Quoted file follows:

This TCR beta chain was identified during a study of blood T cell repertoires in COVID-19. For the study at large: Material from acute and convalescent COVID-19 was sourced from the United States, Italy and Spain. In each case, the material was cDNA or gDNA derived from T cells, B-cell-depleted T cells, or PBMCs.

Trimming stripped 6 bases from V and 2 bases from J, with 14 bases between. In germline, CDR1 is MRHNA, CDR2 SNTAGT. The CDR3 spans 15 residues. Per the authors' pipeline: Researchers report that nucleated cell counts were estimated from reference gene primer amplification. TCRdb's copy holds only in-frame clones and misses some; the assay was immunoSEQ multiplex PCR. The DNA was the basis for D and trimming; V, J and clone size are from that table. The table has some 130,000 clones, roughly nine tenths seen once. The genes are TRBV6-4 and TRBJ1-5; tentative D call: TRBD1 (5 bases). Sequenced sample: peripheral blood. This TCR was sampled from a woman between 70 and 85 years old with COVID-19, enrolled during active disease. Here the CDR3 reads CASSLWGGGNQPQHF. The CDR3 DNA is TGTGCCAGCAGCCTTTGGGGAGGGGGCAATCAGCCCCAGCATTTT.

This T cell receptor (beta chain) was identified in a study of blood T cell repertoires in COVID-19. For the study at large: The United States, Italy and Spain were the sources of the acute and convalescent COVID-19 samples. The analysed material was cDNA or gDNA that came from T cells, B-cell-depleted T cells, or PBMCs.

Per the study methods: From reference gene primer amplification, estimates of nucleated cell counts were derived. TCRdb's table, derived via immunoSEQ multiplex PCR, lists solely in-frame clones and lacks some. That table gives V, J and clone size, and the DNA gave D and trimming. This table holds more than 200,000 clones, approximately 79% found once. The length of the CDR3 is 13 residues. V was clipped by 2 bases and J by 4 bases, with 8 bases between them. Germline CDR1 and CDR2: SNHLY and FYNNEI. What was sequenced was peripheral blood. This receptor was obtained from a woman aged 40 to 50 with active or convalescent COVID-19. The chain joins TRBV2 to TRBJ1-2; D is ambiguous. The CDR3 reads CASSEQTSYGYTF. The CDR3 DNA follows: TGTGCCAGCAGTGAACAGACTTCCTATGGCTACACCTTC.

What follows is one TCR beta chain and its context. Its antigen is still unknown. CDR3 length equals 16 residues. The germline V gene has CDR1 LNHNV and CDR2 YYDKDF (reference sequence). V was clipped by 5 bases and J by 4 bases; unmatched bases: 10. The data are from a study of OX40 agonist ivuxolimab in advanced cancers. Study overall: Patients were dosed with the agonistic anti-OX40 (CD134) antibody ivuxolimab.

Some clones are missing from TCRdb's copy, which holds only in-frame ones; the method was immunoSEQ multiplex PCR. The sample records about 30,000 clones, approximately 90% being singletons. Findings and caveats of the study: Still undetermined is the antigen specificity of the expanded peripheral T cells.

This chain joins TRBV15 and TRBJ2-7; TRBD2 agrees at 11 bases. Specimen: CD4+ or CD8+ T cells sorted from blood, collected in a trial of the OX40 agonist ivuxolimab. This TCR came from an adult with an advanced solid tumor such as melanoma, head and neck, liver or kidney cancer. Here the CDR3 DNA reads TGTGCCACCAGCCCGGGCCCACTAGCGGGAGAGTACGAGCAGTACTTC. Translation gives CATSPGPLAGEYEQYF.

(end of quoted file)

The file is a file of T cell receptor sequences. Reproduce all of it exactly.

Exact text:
This TCR beta chain was identified during a study of blood T cell repertoires in COVID-19. For the study at large: Material from acute and convalescent COVID-19 was sourced from the United States, Italy and Spain. In each case, the material was cDNA or gDNA derived from T cells, B-cell-depleted T cells, or PBMCs.

Trimming stripped 6 bases from V and 2 bases from J, with 14 bases between. In germline, CDR1 is MRHNA, CDR2 SNTAGT. The CDR3 spans 15 residues. Per the authors' pipeline: Researchers report that nucleated cell counts were estimated from reference gene primer amplification. TCRdb's copy holds only in-frame clones and misses some; the assay was immunoSEQ multiplex PCR. The DNA was the basis for D and trimming; V, J and clone size are from that table. The table has some 130,000 clones, roughly nine tenths seen once. The genes are TRBV6-4 and TRBJ1-5; tentative D call: TRBD1 (5 bases). Sequenced sample: peripheral blood. This TCR was sampled from a woman between 70 and 85 years old with COVID-19, enrolled during active disease. Here the CDR3 reads CASSLWGGGNQPQHF. The CDR3 DNA is TGTGCCAGCAGCCTTTGGGGAGGGGGCAATCAGCCCCAGCATTTT.

This T cell receptor (beta chain) was identified in a study of blood T cell repertoires in COVID-19. For the study at large: The United States, Italy and Spain were the sources of the acute and convalescent COVID-19 samples. The analysed material was cDNA or gDNA that came from T cells, B-cell-depleted T cells, or PBMCs.

Per the study methods: From reference gene primer amplification, estimates of nucleated cell counts were derived. TCRdb's table, derived via immunoSEQ multiplex PCR, lists solely in-frame clones and lacks some. That table gives V, J and clone size, and the DNA gave D and trimming. This table holds more than 200,000 clones, approximately 79% found once. The length of the CDR3 is 13 residues. V was clipped by 2 bases and J by 4 bases, with 8 bases between them. Germline CDR1 and CDR2: SNHLY and FYNNEI. What was sequenced was peripheral blood. This receptor was obtained from a woman aged 40 to 50 with active or convalescent COVID-19. The chain joins TRBV2 to TRBJ1-2; D is ambiguous. The CDR3 reads CASSEQTSYGYTF. The CDR3 DNA follows: TGTGCCAGCAGTGAACAGACTTCCTATGGCTACACCTTC.

What follows is one TCR beta chain and its context. Its antigen is still unknown. CDR3 length equals 16 residues. The germline V gene has CDR1 LNHNV and CDR2 YYDKDF (reference sequence). V was clipped by 5 bases and J by 4 bases; unmatched bases: 10. The data are from a study of OX40 agonist ivuxolimab in advanced cancers. Study overall: Patients were dosed with the agonistic anti-OX40 (CD134) antibody ivuxolimab.

Some clones are missing from TCRdb's copy, which holds only in-frame ones; the method was immunoSEQ multiplex PCR. The sample records about 30,000 clones, approximately 90% being singletons. Findings and caveats of the study: Still undetermined is the antigen specificity of the expanded peripheral T cells.

This chain joins TRBV15 and TRBJ2-7; TRBD2 agrees at 11 bases. Specimen: CD4+ or CD8+ T cells sorted from blood, collected in a trial of the OX40 agonist ivuxolimab. This TCR came from an adult with an advanced solid tumor such as melanoma, head and neck, liver or kidney cancer. Here the CDR3 DNA reads TGTGCCACCAGCCCGGGCCCACTAGCGGGAGAGTACGAGCAGTACTTC. Translation gives CATSPGPLAGEYEQYF.